Spring Bulbs Can Be Grown Indoors
With spring on the horizon, you may be may be itching to do some gardening. Nothing makes you think of this invigorating season more than flowers. When you see your landscape bursting in colorful bloom, it makes you smile. Most of these floral heralds of spring come from bulbs that lay dormant all winter. These bulbs can even surprise you with fresh green shoots coming out of late snows. Did you know that you can also grow indoor bulbs?
There is a magical connection between people and the plants they love. Plants offer us incomparable beauty and nutritious food sources. No wonder so many people are turning to the vegan and vegetarian lifestyles. We feel more alive when we admire plants and consume the edible ones. In 2014, a Harris Interactive study commissioned by the Vegetarian Resource Group, approximately five percent of the U.S. is vegetarian (close to 16 million people) and about half of these vegetarians are vegan. In the US, this number has doubled since 2009 from 2.5 percent of the population. With increasing evidence that abstaining from animal products may be a key ingredient to good health, this number can only be expected to grow.
After a Long Winter, We Are Anxious for Fresh Spring Flowers – Even Indoors
Are the winter doldrums getting you down and making you long for spring blossoms? You do not have to wait for the calendar to change. You can grow lovely flower bulbs right in your own home—weeks before your neighbors’ lawns bloom. This time-honored process is called “forced” blooming.
There are two different styles of indoor bulbs to consider. Some flower bulbs grow naturally in warmer climates and do not need to be chilled before forced blooming. Other ones are used to dormancy in the winter and need to be chilled before they bloom. Here are some helpful hints for growing some of your favorite flower bulbs indoors:
Indoor Bulbs That Are “Chill-Free” – Do Not Require Pretreatment
If you adore paper white narcissus or amaryllis, you do not have to worry about chilling the bulbs:
- Paper whites, also called narcissus, are a welcome addition to your kitchen table. They are as delicate as a tissue and have a sweet fragrance. Purchase a bag of bulbs in your local nursery in the fall and store them in a place that is dry and cool, like your pantry or closet. You can start a few each week—right into spring. They should have flowers in a little over a month.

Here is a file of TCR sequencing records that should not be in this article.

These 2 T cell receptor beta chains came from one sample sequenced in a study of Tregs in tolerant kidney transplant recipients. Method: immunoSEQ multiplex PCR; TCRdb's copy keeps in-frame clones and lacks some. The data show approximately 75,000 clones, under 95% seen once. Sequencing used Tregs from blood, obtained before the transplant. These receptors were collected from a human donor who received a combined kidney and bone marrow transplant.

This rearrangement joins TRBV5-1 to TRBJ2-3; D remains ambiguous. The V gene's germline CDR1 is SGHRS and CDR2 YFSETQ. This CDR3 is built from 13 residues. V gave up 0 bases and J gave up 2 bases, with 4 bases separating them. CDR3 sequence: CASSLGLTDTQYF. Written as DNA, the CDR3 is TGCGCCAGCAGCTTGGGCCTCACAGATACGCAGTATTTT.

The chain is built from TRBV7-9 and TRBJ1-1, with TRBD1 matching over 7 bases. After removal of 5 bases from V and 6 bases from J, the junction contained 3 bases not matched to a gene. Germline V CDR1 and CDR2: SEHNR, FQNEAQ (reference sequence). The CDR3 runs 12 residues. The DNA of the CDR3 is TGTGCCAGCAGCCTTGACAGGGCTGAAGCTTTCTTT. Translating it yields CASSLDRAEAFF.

- Amaryllis: Would you like to add a tropical flair to your house during the winter? You can have amaryllis growing at Christmas time, says thespruce.com. They come in a variety of lovely colors, such as pink, peach, cream, and vibrant reds. You should see blooms within 6-8 weeks.
Growing Instructions for Chill-Free Bulbs
You will need:
- A pot that is between 4-6 inches deep (for flowers grown in dirt)
- A decorative dish that is wide and shallow (for flowers grown in stones)
- A quality potting soil that has compost
- Pretty marbles or small stones
- Small bamboo stalks (to support heavy stems in potted plants)
- A warming lamp (if your window sill is not warm or bright enough)
You can put them in a pot of soil or grow them in a shallow bowl. Use a few decorative rocks to keep the bulbs in place. For the first couple weeks, put the indoor bulbs in indirect light at temperatures around 50 degrees F. When they start to sprout, bring them into brighter lights and warmer temperatures. Water them when the soil feels dry. When you are growing these bulbs in a bowl with stones, add enough water to cover the bulbs a fourth of the way on the bottom.
Bulbs That Require Chilling – or “Forcing”- for Indoor Growth